Tuesday, March 10, 2015

SQL Nexus Might Just Save Your Bacon

The year is 2015, and I’m still surprised by how many people have never heard of SQL Nexus; although it has been available since approximately 2008. SQL Nexus is a tool that that is designed to collect and analyze data to help you troubleshoot SQL Server performance issues. There are plenty of tools on the market that can easily do this, but this one is free and it can be used to monitor SQL Server 2005 through SQL Server 2014. The tool was originally created by the SQL Server product support team, and is still used today as the primary tool for collecting and analyzing performance issues.

SQL Nexus does not require you to install anything on the server that you intend to monitor, but you will need to copy some data collector files to it. The collector files just run SQLDIAG and some other TSQL scripts to collect data from your monitored server. Below is a list of some of the data that is collected.
  1. Windows Performance Monitor counters
  2. Windows event logs (system, application, and security logs)
  3. Windows configuration settings
  4. SQL Server trace events
  5. SQL Server wait stats
  6. SQL Server blocking info
  7. SQL Server configuration settings
  8. SQL Server dump files
Once the data is collected from the monitored server, you copy all the data files back to another machine for analysis within SQL Nexus.

Installation & Setup
There are a few requirements to setting up SQL Nexus. First, make sure you have the .NET Framework 4.0 installed. Next, SQL Nexus requires an instance of SQL Server to store and analyze the imported data. Ideally, you would put it on a TEST server, but you can also use SQL Server Express Edition running on your workstation. If your workstation that will do the analysis is running SQL Server 2008 or SQL Server 2008 R2, then download and install the Microsoft Report Viewer 2010 control. If your workstation is running SQL Server 2012 or higher, then you can skip this step. Regardless of the version, download and install the Report Viewer hotfix. The hotfix addresses some bugs that will prevent some of the SQL Nexus reports from working properly.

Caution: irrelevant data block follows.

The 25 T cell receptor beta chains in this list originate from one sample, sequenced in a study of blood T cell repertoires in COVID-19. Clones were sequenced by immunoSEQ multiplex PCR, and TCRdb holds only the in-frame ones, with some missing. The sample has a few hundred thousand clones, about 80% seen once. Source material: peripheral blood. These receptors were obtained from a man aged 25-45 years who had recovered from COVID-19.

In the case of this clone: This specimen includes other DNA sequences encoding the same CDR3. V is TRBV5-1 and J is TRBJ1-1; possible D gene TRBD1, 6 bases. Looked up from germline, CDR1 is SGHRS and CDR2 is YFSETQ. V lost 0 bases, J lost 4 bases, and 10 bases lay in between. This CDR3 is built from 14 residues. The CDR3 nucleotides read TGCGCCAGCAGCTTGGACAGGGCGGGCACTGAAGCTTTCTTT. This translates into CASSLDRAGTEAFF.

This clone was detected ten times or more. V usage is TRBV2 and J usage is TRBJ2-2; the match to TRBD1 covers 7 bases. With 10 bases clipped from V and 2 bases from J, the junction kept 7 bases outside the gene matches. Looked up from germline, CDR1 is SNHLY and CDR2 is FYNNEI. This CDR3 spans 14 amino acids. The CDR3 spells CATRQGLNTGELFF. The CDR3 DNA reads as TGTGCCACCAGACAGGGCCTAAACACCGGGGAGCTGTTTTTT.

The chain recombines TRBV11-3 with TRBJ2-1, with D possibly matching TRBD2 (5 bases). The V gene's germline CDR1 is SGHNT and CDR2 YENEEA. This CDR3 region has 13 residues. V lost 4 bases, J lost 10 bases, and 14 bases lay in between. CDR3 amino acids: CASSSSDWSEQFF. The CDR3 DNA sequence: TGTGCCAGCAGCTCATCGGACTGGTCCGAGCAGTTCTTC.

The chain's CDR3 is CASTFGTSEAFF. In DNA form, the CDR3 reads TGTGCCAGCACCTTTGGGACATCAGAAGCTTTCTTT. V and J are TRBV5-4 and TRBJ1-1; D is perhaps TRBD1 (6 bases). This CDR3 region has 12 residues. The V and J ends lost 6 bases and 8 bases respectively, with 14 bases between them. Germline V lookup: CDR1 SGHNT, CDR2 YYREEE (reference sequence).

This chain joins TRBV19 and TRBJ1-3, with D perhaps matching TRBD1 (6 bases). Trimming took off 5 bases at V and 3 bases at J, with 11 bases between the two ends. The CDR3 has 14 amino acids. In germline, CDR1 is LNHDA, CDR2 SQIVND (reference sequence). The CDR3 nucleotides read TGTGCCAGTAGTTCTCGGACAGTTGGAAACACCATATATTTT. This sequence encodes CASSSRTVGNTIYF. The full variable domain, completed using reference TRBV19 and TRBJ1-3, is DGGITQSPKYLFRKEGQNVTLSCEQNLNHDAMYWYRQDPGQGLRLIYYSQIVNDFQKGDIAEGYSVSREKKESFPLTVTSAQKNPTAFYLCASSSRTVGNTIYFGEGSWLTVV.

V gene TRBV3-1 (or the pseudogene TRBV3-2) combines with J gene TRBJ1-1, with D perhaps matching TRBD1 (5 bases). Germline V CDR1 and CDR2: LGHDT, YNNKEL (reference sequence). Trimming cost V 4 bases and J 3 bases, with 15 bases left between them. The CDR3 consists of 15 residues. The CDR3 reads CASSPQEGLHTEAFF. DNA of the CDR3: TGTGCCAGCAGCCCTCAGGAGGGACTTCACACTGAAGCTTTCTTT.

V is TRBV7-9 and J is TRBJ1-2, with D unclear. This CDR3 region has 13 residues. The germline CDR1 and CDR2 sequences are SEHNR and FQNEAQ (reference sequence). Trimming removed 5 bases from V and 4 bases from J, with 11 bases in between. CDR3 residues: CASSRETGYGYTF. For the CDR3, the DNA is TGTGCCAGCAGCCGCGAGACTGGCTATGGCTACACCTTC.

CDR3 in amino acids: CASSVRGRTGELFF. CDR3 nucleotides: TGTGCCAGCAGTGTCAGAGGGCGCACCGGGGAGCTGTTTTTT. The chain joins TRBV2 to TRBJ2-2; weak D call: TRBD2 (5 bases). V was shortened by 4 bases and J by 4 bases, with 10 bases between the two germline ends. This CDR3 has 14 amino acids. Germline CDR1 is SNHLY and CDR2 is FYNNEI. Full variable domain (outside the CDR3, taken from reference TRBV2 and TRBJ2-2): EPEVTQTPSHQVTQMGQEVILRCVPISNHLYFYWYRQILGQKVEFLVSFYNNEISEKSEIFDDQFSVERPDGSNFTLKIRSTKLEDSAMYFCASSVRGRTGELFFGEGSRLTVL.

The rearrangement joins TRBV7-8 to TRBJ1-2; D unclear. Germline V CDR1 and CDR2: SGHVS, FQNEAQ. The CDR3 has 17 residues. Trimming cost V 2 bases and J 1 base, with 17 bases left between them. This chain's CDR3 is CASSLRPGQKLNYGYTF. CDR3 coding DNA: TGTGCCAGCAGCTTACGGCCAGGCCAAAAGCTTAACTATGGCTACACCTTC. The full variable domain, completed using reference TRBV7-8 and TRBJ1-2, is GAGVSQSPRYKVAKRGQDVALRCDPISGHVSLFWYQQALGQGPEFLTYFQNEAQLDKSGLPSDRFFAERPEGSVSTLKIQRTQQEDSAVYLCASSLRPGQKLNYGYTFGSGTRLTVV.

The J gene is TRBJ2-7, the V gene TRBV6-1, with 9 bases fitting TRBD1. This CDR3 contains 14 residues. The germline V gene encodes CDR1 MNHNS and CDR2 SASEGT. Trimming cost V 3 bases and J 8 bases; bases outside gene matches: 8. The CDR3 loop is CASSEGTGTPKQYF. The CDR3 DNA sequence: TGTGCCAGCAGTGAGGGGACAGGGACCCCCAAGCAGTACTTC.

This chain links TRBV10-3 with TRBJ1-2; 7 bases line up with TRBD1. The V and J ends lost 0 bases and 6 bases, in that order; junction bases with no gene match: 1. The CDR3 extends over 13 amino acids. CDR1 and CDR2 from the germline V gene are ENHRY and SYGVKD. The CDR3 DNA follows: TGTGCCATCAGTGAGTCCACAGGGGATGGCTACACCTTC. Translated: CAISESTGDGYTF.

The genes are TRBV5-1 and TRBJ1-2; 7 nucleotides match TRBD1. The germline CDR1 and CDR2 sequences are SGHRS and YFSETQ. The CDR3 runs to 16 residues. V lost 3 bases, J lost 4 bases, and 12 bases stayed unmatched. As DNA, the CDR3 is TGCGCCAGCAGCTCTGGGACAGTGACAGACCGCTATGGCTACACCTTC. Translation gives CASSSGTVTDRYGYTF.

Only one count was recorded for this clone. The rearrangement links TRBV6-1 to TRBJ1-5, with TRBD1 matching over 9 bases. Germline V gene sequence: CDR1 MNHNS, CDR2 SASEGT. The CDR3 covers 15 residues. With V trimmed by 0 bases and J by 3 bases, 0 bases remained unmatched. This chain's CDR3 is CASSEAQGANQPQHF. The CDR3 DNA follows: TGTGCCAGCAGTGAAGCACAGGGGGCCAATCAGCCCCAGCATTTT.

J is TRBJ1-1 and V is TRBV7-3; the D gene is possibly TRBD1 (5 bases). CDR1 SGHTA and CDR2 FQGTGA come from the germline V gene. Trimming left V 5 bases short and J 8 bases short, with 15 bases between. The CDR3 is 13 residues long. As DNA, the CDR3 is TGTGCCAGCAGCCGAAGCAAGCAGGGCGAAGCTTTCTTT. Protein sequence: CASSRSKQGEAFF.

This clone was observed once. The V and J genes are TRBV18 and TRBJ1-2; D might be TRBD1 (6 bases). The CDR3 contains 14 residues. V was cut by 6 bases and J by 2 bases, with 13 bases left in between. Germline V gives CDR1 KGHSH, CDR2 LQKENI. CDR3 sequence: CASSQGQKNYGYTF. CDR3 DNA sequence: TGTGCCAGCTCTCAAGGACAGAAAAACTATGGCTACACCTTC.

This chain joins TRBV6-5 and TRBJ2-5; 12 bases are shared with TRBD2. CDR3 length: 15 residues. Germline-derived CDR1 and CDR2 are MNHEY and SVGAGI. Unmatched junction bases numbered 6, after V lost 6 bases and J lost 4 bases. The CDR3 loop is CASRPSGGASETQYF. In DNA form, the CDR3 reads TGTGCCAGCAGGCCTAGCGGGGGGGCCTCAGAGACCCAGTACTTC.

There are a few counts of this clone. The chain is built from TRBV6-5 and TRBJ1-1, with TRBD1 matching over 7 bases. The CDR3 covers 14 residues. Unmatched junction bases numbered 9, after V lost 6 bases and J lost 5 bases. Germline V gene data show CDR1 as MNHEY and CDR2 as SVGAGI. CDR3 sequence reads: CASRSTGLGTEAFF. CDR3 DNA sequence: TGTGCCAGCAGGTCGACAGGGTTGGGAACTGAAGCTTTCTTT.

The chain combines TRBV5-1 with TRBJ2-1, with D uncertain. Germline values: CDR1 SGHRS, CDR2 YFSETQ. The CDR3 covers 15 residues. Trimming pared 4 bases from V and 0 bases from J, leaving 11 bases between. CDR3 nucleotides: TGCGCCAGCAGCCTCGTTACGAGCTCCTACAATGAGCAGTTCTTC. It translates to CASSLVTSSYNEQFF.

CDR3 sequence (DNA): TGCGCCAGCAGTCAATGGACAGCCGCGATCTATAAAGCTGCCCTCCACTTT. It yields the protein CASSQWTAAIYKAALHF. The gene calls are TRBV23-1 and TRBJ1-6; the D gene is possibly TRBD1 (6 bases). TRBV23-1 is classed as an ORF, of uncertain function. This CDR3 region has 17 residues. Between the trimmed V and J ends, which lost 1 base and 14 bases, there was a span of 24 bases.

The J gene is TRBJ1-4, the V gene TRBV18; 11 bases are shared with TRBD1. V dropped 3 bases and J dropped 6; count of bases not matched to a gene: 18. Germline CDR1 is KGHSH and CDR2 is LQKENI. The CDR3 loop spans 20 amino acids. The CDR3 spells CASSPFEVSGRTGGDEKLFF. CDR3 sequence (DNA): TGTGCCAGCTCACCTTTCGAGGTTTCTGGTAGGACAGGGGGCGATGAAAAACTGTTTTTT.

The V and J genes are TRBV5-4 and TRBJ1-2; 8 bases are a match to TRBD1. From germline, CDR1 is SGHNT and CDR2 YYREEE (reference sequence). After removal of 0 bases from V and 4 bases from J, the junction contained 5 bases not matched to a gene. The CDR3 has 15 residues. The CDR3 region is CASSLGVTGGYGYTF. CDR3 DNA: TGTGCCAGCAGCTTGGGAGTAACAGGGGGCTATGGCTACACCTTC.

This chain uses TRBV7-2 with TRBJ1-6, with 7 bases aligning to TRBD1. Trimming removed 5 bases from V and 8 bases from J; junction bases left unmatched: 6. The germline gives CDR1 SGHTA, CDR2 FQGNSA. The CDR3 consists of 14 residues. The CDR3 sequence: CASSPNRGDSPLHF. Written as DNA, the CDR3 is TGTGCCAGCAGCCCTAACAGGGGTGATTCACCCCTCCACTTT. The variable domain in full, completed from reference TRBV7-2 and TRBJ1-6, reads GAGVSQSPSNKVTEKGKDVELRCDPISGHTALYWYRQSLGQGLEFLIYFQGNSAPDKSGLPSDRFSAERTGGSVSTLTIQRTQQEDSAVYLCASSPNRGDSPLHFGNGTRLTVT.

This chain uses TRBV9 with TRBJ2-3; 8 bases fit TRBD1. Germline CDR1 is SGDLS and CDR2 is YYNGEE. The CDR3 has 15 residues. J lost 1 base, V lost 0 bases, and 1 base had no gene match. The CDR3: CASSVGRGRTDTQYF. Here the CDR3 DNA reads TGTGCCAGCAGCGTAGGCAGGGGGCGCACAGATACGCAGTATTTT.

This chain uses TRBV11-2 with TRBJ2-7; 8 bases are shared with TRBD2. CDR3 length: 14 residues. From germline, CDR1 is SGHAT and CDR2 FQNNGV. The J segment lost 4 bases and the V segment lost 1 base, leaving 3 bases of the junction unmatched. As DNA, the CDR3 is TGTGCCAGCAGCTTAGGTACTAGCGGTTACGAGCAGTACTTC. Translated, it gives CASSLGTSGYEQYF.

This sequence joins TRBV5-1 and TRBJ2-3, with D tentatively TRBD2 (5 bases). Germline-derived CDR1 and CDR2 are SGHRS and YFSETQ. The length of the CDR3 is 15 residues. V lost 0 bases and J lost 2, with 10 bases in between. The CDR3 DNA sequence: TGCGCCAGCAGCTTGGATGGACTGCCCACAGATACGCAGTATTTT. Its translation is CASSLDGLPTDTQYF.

Next, download and install the RML Utilities.


Now that you have all the prerequisites installed, download the latest version of SQL Nexus from the CodePlex website. Just uncompress the Release4.0.0.64.ZIP file and place on your desktop. Within the Release4.0.0.64 folder, you should see a subfolder called DataCollectors, and another compressed file called SqlNexus4.0.0.64.ZIP. Uncompress that zip file and place it on your workstation C drive. The SqlNexus4.0.0.64 folder will contain the SQL Nexus executable and all the other files needed to analyze the collected data. From there, you can create a shortcut on your desktop or your start menu for sqlnexus.exe.


The DataCollectors subfolder contains the data collector files. There is one ZIP file for each version of SQL Server. In our example, we want to monitor a SQL Server 2012 instance, so we need to uncompress the PerfStatsScript2012.zip file. Once uncompressed, you will see 3 CMD files and their accompanying XML configuration files.
  1. StartSQLDiagTrace2012.cmd & SQLDiagPerfStats_Trace2012.XML
  2. StartSQLDiagDetailed_Trace2012.cmd & SQLDiagPerfStats_Detailed_Trace2012.XML
  3. StartSQLDiagForReplay2012.cmd & SQLDiagReplay2012.XML
StartSQLDiagTrace2012.cmd will likely be the batch file you will run most often. By default, it will collect the most common Performance Monitor counters and run a SQL trace to capture batch level commands. The StartSQLDiagDetailed_Trace2012.cmd batch file will capture the same counters, but it will also capture statement level commands and the Showlan Statistics Profile. The StartSQLDiagForReplay2012.cmd batch file captures the trace events needed to replay it against another server.

Collecting Data
To monitor our server, copy the PerfStatsScript2012 subfolder to the SQL Server. This folder cannot be on a network drive; it must be local to that server. It’s best if you do not place it on the C drive or on a drive that hosts your transaction log (LDF) files. The data collector can quickly capture a lot of data, so you want to avoid filling up the C drive or impacting the write performance of your transaction log files. Open a command prompt to that folder location and run StartSQLDiagTrace2012.cmd. SQLDiag will start up the collectors based on what’s in the XML configuration file. Once you see the green line that says “SQLDIAG Collection started”, then you can try to reproduce your performance problem on the server.